This post was originally published on RStudio’s blog, R Views.
“I’m not a coder” or “I was never good at math” is a frequent refrain I hear when I ask professionals about their data analysis skills. Through popular culture and stereotypes, most people who don’t have a background in programming automatically underestimate their ability to create amazing things with code. However, Data Society has proven that this is a false narrative through our training program — with students in over 20 countries and many government and enterprise clients, we’ve seen so-called “non-coders” proficiently put together automated data cleaning code scripts and analyses within a few weeks. So how do we do it? Well, we’ve singled out three key steps to get someone started on their journey to an amazing skill set and more powerful data analytics:
Start simple. My first time training up a group of instructors to teach R programming was a great experience (especially given that these R trainings will train up under-served adults), but it wasn’t without its challenges. Anyone with a non-programming background can feel intimidated when they get started, and it’s critical to start off by using R as a glorified calculator. Start with basic operations to get your students comfortable with the interface of RStudio (an awesome and intuitive interface for R), then you can move on to more advanced functions.
See? This doesn’t look so complicated.
Show the similarities. Excel and R do have many similarities in syntax that makes it easier for Excel users to transfer their skills over to R. For example, RStudio has a tabular data view that may look very familiar to spreadsheet users:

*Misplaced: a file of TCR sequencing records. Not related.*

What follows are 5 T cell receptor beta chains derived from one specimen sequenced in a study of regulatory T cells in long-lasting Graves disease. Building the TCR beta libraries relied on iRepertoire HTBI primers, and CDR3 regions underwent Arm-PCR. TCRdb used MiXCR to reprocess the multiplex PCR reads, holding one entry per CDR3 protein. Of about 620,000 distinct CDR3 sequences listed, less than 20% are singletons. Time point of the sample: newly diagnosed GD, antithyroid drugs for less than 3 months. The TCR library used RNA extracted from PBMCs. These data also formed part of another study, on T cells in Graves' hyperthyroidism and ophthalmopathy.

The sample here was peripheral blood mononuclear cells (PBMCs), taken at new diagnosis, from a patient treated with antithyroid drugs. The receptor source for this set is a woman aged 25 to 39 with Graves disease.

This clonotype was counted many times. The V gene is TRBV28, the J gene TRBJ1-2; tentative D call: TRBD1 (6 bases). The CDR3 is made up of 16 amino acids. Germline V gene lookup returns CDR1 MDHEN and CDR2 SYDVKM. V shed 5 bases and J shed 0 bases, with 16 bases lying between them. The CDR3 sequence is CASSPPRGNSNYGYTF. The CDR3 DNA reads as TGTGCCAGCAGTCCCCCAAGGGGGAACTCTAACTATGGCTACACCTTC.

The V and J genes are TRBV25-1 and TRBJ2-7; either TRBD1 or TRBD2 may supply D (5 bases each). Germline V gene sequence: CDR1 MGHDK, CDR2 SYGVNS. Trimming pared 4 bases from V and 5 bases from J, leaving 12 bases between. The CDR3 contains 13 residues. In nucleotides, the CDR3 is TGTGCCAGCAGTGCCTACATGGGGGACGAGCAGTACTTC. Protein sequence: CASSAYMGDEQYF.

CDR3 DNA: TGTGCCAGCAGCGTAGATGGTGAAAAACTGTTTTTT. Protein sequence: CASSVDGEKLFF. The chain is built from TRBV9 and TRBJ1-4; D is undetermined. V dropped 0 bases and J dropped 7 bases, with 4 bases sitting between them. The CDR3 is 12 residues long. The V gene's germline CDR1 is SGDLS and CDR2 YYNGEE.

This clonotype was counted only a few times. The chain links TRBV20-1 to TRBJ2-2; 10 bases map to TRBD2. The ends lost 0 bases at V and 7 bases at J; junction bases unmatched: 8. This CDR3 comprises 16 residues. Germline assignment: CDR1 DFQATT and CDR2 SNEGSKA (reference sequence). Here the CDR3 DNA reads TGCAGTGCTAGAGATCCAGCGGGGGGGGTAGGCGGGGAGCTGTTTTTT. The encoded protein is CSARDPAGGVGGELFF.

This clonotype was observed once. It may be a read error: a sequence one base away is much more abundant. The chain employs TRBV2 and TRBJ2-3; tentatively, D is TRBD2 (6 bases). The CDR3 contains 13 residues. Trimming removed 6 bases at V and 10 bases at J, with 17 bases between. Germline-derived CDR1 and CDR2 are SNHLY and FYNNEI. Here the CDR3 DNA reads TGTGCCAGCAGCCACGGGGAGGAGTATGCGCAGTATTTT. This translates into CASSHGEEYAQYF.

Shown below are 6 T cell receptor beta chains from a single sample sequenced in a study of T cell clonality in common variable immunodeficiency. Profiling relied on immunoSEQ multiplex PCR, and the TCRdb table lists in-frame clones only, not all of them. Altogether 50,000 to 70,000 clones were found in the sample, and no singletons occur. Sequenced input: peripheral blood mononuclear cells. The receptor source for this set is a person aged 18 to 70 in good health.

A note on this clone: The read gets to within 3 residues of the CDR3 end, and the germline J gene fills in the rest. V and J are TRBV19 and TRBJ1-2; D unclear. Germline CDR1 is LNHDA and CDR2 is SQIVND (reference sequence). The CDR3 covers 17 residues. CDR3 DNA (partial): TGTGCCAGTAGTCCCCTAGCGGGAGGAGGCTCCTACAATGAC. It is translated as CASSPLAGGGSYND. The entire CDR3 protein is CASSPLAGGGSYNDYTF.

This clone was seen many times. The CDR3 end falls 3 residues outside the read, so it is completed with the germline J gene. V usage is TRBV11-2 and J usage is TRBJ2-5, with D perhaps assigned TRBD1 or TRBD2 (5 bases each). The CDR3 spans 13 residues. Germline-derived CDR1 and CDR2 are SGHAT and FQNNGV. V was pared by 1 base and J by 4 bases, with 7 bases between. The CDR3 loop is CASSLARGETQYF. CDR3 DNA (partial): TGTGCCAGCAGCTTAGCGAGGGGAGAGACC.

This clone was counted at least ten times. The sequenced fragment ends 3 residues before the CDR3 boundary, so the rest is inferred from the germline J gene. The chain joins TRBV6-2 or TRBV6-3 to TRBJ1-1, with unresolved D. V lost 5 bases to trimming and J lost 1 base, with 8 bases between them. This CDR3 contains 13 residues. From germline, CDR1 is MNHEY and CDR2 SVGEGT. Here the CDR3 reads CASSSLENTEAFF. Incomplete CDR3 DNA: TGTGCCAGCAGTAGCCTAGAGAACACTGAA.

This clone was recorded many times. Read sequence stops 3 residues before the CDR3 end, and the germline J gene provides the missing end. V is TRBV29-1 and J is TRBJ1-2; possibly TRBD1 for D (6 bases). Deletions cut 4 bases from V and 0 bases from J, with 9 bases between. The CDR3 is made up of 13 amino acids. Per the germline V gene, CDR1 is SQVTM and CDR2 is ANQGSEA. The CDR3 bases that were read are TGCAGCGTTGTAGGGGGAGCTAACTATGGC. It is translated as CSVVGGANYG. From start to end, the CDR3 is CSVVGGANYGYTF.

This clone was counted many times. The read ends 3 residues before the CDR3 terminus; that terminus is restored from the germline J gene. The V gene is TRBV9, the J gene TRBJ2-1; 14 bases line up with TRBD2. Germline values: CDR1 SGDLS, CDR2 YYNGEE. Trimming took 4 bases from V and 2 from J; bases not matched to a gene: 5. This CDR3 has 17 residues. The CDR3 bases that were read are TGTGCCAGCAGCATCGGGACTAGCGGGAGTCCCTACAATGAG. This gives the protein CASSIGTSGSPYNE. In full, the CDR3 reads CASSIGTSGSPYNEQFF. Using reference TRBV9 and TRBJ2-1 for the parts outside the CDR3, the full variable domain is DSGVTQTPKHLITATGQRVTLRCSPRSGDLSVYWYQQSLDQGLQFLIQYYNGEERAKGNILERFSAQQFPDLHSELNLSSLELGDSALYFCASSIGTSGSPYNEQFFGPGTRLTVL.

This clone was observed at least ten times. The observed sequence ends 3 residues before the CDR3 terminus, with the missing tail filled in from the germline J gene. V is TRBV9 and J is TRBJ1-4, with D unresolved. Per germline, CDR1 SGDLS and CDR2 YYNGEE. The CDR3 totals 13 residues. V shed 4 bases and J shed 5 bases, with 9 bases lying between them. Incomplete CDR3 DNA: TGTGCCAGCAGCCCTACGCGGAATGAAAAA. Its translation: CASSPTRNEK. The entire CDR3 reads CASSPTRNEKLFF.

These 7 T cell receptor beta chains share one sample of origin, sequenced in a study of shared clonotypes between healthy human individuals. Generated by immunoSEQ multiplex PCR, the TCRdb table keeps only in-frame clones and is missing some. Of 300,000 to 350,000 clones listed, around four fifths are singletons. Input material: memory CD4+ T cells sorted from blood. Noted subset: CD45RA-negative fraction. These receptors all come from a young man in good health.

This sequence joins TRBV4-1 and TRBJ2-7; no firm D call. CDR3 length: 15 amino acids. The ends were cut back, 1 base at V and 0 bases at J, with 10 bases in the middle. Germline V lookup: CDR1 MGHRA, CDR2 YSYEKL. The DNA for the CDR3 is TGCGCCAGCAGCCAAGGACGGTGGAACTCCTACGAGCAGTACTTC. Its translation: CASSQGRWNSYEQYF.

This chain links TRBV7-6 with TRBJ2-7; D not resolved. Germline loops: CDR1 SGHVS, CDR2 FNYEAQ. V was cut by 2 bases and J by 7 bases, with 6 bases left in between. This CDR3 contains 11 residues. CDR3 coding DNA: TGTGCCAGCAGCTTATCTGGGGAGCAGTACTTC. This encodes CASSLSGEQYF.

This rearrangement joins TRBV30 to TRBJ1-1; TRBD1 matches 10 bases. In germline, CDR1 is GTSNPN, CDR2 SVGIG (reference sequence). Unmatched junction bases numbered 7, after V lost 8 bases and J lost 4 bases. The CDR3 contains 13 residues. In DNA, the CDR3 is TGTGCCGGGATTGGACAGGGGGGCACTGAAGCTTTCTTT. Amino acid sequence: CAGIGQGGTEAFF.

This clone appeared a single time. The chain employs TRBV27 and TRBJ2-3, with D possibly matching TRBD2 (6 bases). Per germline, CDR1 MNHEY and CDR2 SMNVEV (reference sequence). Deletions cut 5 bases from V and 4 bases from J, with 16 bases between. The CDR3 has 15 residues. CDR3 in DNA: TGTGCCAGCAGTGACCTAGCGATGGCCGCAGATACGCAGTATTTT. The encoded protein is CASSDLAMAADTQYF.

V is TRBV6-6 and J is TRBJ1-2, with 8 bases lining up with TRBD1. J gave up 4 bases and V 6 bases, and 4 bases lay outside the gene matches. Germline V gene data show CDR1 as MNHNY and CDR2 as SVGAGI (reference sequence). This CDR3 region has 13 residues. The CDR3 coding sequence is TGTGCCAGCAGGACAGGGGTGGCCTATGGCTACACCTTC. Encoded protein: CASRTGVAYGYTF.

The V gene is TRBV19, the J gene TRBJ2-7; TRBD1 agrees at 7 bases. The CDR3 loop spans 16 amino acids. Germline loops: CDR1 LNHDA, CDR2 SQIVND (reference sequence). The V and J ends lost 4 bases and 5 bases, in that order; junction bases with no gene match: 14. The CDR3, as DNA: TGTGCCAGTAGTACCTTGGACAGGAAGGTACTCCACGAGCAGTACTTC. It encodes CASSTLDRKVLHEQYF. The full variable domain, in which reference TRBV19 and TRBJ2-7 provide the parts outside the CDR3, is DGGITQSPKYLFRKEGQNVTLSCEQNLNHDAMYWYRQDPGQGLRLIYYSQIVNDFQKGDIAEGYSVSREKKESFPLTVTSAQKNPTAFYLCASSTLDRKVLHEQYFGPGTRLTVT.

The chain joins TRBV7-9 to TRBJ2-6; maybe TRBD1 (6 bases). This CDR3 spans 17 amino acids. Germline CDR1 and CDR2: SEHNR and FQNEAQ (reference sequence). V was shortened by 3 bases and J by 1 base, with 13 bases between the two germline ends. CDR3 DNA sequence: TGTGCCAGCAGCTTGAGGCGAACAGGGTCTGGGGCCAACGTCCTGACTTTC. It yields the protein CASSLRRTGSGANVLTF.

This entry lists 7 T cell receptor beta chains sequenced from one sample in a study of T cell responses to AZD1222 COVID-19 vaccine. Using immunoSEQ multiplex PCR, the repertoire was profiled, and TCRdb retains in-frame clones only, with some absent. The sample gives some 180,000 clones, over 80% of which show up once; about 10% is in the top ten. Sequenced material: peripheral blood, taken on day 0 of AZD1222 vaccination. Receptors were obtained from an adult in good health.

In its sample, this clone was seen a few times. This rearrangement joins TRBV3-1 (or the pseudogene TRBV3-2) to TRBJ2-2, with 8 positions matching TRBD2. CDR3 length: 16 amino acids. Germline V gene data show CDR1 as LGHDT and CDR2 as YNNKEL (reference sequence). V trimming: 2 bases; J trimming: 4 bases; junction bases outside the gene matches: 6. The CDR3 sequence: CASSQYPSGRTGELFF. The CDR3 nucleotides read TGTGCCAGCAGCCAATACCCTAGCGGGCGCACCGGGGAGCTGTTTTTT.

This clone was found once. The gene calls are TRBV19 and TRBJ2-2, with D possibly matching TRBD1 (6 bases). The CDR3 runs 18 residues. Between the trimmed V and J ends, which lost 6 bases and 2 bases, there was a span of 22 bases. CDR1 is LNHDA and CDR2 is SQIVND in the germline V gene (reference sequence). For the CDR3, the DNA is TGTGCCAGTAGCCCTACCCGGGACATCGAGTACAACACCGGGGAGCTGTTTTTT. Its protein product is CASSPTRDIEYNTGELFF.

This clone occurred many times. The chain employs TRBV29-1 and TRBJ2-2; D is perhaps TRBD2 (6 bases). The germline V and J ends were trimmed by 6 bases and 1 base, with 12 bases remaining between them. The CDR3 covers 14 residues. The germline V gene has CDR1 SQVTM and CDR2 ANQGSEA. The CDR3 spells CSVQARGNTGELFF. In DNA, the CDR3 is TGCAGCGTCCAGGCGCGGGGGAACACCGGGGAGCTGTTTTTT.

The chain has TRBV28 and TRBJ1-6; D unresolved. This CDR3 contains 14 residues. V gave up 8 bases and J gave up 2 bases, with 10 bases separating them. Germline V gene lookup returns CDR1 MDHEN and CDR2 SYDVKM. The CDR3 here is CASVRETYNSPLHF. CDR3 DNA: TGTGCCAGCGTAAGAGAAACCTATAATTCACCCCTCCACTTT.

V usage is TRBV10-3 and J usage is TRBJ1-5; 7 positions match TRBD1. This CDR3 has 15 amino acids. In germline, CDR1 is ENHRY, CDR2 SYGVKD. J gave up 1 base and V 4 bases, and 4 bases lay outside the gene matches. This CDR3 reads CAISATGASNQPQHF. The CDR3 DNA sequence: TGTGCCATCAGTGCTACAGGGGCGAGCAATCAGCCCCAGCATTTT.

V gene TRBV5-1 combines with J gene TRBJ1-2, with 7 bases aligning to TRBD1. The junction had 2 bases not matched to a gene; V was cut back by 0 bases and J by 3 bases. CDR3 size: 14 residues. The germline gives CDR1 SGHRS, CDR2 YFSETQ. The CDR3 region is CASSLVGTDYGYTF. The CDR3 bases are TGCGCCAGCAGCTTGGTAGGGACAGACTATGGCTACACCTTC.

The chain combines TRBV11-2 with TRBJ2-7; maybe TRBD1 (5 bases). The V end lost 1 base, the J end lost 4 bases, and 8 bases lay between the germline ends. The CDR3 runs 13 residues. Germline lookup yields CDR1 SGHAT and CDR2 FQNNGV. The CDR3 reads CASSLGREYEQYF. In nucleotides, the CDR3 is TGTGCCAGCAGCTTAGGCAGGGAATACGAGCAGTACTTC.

This looks like another program I’ve used before…
And this is not just limited to viewing data. There is a lot of syntax from Excel that is easily transferable to R. For example, using if-else statements in Excel looks like this:
And here is what it looks like in R:
The learning curve for R is a fast one, especially for Excel users. Highlighting those similarities puts new users at ease and gives them a way to connect R functionality to the functionality they already use in Excel.
Bring out the wow factor. One of the main advantages of R is its amazing visualizations and advanced analysis that are not even possible in many more basic tools. Our “wow factor” is the collaboration project we did with the White House initiative, The Opportunity Project, which aimed to connect federal agencies with tech companies to build out tools with their open data. In a couple of short weeks, our team combined several disparate open data sources and built an interactive application entirely in R to provide schools and superintendents with a community resource mapper.
Showing students how to eliminate duplicates from data sets with 1–2 lines of code or quickly manipulating data into a different format is a wow factor in the amount of time it can save regular Excel users. The applications are immediately apparent for those who have struggled to go through thousands of rows manually or upload a data set with millions of records.
R is gaining in popularity, with millions of users worldwide and growing. Not only that, but we’ve seen an increase in demand for data analysis skills across all job sectors. Adding R programming and data analysis to your resume can add $10,000 — $15,000 to your salary. With that type of incentive, both in pay and in time saved, there’s no better time to take the “not” out of “I’m not a coder”.